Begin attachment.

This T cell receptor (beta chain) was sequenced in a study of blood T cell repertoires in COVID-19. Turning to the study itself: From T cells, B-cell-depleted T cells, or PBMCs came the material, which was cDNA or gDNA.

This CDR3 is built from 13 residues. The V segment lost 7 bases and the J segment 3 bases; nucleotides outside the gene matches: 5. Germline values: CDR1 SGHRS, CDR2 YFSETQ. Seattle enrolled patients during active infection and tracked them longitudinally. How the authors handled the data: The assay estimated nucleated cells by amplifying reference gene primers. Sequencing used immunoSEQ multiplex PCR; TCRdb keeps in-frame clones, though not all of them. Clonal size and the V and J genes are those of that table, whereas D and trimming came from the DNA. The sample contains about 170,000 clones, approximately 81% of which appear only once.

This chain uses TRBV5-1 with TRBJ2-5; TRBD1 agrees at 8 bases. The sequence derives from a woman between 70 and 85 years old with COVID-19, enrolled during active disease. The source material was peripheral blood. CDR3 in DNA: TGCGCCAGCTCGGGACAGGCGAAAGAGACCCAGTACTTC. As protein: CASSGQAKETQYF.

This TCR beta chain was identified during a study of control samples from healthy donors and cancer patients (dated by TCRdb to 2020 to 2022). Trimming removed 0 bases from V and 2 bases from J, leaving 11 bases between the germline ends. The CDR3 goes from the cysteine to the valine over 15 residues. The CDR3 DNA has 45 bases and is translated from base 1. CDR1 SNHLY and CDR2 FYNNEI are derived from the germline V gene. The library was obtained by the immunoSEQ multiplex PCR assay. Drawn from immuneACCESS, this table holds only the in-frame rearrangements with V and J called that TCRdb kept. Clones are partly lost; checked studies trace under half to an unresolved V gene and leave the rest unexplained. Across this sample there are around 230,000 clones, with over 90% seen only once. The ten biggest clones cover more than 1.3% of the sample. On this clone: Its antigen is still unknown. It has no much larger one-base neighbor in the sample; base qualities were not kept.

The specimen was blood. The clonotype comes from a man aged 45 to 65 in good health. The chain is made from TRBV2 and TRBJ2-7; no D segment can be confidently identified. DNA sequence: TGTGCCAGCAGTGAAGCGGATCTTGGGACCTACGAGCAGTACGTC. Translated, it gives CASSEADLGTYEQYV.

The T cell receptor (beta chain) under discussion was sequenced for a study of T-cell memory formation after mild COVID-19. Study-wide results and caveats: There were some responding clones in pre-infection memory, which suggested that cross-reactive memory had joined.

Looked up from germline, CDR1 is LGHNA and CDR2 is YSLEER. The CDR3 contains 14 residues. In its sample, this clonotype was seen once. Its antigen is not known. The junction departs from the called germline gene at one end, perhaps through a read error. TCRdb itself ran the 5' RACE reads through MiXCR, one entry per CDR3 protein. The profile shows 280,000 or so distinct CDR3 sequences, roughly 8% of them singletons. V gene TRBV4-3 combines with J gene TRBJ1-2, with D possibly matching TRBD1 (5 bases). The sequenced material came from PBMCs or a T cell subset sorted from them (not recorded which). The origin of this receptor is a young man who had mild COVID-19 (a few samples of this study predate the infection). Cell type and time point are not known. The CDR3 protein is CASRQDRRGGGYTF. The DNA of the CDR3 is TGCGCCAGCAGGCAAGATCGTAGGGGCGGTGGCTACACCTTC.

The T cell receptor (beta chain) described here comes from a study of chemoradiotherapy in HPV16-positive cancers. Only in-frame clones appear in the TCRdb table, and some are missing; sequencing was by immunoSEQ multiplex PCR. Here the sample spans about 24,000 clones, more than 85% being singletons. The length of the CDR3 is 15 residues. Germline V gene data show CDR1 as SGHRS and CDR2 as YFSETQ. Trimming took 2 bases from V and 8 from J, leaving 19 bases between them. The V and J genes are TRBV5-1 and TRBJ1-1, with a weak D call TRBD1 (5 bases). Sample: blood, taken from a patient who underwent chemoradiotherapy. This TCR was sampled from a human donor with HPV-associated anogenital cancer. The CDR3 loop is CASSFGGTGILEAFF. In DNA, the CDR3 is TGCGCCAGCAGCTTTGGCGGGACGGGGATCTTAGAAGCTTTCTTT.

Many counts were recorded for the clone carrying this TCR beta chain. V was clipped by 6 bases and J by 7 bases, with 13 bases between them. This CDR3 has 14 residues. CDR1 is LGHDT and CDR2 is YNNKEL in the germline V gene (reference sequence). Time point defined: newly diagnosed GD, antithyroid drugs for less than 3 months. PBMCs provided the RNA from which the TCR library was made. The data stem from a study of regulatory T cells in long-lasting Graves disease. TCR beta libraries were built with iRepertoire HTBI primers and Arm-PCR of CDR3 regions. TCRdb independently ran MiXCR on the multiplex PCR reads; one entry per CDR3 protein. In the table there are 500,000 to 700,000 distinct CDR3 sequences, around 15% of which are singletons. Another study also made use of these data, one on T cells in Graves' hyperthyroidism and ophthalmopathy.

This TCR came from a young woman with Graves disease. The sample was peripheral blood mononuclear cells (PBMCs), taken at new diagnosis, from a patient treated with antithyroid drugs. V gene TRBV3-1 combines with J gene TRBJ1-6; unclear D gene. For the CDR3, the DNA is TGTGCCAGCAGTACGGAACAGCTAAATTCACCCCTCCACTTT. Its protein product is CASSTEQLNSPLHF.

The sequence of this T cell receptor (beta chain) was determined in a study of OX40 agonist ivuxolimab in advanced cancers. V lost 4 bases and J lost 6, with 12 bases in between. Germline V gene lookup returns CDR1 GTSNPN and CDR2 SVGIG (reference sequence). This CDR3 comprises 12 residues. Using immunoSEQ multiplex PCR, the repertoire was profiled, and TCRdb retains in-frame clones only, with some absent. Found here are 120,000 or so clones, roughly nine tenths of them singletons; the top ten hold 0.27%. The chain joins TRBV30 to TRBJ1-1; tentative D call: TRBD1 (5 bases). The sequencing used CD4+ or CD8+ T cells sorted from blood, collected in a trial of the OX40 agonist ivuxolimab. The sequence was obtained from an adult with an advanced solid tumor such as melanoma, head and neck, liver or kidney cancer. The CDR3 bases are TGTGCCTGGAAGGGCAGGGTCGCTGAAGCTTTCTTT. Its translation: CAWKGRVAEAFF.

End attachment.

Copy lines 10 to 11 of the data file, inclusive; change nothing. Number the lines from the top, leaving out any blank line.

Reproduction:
This TCR came from a young woman with Graves disease. The sample was peripheral blood mononuclear cells (PBMCs), taken at new diagnosis, from a patient treated with antithyroid drugs. V gene TRBV3-1 combines with J gene TRBJ1-6; unclear D gene. For the CDR3, the DNA is TGTGCCAGCAGTACGGAACAGCTAAATTCACCCCTCCACTTT. Its protein product is CASSTEQLNSPLHF.

The sequence of this T cell receptor (beta chain) was determined in a study of OX40 agonist ivuxolimab in advanced cancers. V lost 4 bases and J lost 6, with 12 bases in between. Germline V gene lookup returns CDR1 GTSNPN and CDR2 SVGIG (reference sequence). This CDR3 comprises 12 residues. Using immunoSEQ multiplex PCR, the repertoire was profiled, and TCRdb retains in-frame clones only, with some absent. Found here are 120,000 or so clones, roughly nine tenths of them singletons; the top ten hold 0.27%. The chain joins TRBV30 to TRBJ1-1; tentative D call: TRBD1 (5 bases). The sequencing used CD4+ or CD8+ T cells sorted from blood, collected in a trial of the OX40 agonist ivuxolimab. The sequence was obtained from an adult with an advanced solid tumor such as melanoma, head and neck, liver or kidney cancer. The CDR3 bases are TGTGCCTGGAAGGGCAGGGTCGCTGAAGCTTTCTTT. Its translation: CAWKGRVAEAFF.